Wednesday, 30 January 2002

KAZAKHSTAN'S PRIME MINISTER STEPS DOWN

Published in Field Reports

By Marat Yermukanov, Kazakhstan (1/30/2002 issue of the CACI Analyst)

Addressing parliamentarian deputies on January 28, the Prime Minister of Kazakhstan Kasymjomart Tokayev announced that he resigns from his post with presidential approval. A career diplomat educated at the International Relations Institute in Moscow, one of the most prestigious educational establishments of the Soviet Union, Tokayev had been in diplomatic service in China immediately prior to Kazakhstan's independence. He was recalled to his native country and appointed deputy foreign minister.

Addressing parliamentarian deputies on January 28, the Prime Minister of Kazakhstan Kasymjomart Tokayev announced that he resigns from his post with presidential approval. A career diplomat educated at the International Relations Institute in Moscow, one of the most prestigious educational establishments of the Soviet Union, Tokayev had been in diplomatic service in China immediately prior to Kazakhstan's independence. He was recalled to his native country and appointed deputy foreign minister. In 1999 he became Prime Minister.

At that time Kazakhstan found itself in dire need of financial sources, and Tokayev used all his diplomatic skills to negotiate investments with foreign oil companies. It is generally recognized that his efforts to draw investment brought immediate results. In the two years of his tenure as Prime Minister, economic growth reached 23%. The country, according to official reports, has repaid all its foreign debts. The beginning of this year was marked by a slight increase in the salaries of public employees and pensions.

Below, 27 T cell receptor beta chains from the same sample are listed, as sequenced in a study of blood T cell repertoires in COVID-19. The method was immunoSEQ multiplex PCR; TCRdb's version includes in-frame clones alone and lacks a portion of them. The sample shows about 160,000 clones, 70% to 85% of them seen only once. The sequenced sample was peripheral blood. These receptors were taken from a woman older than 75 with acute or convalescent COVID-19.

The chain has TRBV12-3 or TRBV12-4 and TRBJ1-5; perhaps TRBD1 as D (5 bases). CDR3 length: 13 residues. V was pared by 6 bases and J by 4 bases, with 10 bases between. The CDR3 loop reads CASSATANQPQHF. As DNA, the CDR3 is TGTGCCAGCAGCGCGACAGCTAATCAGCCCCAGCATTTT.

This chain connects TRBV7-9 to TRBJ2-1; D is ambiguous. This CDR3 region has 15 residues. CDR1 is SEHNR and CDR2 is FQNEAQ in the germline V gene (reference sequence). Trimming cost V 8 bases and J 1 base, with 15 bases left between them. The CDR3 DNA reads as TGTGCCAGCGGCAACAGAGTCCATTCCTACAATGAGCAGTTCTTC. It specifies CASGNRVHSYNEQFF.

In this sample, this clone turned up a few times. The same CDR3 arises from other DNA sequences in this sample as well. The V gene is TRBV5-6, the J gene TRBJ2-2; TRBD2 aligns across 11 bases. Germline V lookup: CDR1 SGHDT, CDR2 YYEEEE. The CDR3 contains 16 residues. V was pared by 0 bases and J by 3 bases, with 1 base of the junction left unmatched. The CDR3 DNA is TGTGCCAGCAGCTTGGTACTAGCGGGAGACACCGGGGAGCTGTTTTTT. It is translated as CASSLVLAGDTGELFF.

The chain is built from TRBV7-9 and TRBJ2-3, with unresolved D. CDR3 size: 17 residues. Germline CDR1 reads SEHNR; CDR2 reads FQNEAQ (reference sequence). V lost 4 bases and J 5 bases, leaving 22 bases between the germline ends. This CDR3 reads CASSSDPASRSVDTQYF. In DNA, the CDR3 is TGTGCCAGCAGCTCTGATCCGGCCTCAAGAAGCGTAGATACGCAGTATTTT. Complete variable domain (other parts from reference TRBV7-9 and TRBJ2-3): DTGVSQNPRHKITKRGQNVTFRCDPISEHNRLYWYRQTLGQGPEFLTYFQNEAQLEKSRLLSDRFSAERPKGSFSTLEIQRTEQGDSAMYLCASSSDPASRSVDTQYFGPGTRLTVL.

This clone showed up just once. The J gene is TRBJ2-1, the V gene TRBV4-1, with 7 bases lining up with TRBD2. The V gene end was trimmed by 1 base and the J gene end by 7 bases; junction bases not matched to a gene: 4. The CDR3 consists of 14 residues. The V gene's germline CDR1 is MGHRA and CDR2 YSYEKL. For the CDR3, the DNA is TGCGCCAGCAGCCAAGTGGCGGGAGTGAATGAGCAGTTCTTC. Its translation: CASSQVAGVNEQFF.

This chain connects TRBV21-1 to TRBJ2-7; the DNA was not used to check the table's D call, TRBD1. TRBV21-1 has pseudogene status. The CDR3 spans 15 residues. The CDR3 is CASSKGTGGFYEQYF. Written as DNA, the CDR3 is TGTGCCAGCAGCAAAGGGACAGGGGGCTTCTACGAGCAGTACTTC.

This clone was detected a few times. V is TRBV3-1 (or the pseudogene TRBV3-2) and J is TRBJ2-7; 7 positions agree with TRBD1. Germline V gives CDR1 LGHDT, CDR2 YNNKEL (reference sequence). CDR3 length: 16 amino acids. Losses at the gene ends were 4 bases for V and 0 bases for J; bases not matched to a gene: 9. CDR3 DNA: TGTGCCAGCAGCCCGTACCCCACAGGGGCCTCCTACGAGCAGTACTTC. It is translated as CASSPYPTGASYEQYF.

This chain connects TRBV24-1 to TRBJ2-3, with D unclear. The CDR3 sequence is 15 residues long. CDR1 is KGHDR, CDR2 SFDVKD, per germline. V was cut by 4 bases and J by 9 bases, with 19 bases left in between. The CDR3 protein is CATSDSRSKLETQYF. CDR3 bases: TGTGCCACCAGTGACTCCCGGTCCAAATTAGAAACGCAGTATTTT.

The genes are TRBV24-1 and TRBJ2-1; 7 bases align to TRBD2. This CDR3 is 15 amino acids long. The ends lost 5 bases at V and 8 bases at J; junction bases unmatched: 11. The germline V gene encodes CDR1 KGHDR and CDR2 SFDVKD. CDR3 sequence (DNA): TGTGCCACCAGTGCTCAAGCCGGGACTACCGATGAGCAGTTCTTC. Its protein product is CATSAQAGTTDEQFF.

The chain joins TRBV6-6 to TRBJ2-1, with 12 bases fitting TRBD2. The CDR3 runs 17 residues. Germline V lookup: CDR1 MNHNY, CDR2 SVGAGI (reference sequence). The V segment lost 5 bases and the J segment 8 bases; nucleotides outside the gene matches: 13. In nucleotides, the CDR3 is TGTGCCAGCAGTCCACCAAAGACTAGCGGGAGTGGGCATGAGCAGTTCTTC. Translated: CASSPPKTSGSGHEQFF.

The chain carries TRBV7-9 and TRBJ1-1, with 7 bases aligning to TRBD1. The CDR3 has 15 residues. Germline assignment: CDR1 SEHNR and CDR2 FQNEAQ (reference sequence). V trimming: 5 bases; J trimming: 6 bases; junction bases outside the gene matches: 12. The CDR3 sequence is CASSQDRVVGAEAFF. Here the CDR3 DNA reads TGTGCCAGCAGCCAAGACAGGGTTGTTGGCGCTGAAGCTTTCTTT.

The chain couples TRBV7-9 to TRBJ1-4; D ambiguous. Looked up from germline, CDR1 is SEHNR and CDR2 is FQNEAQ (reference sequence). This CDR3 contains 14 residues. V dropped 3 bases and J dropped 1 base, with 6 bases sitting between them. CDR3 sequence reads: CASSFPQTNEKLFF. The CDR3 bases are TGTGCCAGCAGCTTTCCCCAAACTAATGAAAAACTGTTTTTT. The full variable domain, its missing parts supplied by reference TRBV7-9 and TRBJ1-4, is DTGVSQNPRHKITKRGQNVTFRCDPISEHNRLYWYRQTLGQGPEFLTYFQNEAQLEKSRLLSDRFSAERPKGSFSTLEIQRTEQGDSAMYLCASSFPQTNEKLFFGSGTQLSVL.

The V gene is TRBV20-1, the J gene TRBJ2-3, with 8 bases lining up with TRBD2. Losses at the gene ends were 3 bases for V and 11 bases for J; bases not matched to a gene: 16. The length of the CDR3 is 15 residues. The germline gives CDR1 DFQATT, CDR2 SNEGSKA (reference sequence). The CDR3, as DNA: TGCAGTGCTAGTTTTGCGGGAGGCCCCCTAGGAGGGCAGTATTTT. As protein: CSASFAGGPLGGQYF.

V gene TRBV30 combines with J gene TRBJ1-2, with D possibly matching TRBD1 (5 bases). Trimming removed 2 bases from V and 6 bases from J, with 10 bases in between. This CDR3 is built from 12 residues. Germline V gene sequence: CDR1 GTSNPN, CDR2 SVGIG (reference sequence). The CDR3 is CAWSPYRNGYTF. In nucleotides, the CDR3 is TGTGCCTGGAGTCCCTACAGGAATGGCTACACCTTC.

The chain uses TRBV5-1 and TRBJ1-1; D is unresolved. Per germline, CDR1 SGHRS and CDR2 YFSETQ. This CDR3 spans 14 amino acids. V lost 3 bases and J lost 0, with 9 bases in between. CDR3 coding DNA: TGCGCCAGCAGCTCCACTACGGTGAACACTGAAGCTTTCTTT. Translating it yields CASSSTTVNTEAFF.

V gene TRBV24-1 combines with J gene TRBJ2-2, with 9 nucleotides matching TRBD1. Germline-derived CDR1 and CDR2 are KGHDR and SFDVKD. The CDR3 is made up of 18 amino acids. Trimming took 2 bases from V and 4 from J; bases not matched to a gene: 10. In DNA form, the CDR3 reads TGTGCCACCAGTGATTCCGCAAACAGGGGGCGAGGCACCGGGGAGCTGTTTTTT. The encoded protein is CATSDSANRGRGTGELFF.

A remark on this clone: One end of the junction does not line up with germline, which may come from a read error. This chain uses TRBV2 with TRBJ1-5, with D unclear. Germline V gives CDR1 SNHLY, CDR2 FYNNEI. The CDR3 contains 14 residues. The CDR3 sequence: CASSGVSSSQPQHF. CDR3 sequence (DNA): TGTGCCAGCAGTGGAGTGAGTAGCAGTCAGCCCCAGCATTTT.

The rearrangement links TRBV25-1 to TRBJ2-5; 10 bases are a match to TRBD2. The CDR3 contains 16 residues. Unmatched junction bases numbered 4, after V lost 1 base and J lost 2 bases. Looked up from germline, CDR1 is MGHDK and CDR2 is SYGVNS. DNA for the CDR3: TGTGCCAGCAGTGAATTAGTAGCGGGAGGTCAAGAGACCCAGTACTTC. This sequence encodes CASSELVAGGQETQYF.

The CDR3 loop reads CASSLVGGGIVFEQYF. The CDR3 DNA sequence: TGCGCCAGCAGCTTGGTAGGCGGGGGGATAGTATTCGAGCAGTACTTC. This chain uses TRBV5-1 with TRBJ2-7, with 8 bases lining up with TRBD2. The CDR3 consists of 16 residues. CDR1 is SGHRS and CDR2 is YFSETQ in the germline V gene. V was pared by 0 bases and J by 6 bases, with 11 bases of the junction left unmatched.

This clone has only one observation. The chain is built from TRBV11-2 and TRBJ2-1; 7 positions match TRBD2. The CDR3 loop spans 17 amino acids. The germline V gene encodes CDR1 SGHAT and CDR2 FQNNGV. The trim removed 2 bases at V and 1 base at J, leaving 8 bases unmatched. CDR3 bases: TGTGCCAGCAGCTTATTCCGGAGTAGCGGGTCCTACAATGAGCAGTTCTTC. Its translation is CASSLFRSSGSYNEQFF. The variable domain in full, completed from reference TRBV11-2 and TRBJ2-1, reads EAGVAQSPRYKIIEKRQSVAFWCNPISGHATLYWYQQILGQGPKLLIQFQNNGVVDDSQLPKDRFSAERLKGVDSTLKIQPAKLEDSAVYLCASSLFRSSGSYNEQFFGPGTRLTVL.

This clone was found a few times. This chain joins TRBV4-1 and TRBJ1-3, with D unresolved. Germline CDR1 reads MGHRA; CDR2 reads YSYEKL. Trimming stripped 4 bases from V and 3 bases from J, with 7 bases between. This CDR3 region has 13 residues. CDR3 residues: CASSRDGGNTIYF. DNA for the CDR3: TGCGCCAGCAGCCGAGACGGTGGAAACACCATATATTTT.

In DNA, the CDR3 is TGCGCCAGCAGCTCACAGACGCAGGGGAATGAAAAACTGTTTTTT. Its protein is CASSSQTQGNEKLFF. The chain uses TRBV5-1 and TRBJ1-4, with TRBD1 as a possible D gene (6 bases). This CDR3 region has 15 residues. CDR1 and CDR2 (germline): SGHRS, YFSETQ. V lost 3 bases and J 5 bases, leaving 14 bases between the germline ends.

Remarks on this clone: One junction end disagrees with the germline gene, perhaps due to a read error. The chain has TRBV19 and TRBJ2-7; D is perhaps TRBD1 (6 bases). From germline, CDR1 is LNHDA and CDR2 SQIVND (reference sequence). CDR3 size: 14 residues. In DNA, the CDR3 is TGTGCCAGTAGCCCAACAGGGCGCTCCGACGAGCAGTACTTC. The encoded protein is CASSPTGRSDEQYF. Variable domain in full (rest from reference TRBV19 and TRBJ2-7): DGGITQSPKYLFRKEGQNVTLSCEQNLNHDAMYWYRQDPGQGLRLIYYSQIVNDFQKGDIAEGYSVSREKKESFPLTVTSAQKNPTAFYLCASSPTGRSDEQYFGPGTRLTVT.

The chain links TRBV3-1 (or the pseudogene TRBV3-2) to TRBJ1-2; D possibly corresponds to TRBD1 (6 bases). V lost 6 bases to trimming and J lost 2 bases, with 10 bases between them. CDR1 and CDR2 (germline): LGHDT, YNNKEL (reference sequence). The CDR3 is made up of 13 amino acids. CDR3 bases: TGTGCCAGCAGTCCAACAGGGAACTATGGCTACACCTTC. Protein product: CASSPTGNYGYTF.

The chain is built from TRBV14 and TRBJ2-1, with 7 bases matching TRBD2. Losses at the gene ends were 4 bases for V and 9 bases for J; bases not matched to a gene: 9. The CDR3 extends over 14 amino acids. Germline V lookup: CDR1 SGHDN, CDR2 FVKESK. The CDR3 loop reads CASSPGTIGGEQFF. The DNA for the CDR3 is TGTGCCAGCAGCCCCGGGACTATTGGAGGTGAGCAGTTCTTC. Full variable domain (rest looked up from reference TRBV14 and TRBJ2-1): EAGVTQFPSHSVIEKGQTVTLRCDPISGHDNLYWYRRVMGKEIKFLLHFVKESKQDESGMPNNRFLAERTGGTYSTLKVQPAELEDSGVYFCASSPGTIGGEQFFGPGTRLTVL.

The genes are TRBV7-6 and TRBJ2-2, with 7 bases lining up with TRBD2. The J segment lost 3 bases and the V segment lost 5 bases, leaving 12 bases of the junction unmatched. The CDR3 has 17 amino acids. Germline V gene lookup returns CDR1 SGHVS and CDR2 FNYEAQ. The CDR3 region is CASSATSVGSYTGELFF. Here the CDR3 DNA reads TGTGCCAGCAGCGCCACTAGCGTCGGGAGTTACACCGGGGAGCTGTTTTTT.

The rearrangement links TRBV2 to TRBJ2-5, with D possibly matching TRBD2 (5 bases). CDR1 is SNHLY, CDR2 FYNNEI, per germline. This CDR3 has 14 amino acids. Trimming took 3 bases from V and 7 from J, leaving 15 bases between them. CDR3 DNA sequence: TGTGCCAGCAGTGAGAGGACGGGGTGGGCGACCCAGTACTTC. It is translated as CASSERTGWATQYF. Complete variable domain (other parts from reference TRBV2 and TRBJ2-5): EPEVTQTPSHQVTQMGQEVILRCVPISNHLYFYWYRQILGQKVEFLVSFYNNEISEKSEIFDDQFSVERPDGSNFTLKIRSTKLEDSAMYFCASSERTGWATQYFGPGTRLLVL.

But some commentators from the opposition's ranks are more inclined to link all these signs of economic recovery to the favorable climate in world  oil markets, and not to the personal abilities of the 48 year-old Prime Minister. Quite to the contrary, the former soft-spoken diplomat, a fluent speaker of Chinese, English and French, is widely considered to be incompetent in economic matters. He also keeps away from political factions and the intrigues of financial oligarchs. This attitude earned him a reputation of being a single honest man in a hopelessly corrupted government.

Tokayev's decision to step down hardly surprised anyone. It has been rumored for quite a long time. What really surprised the public is why it did not happen earlier. Just on New Year's Eve, some key deputy ministers responsible for the economy left the cabinet to form an oppositional movement, 'Democratic Choice of Kazakstan'. This unprecedented step demonstrated the inability of Tokayev to handle the political situation. To all appearances, his decision to leave his post was prompted by the president, who has however never shown the slightest dissatisfaction with the Prime Minister.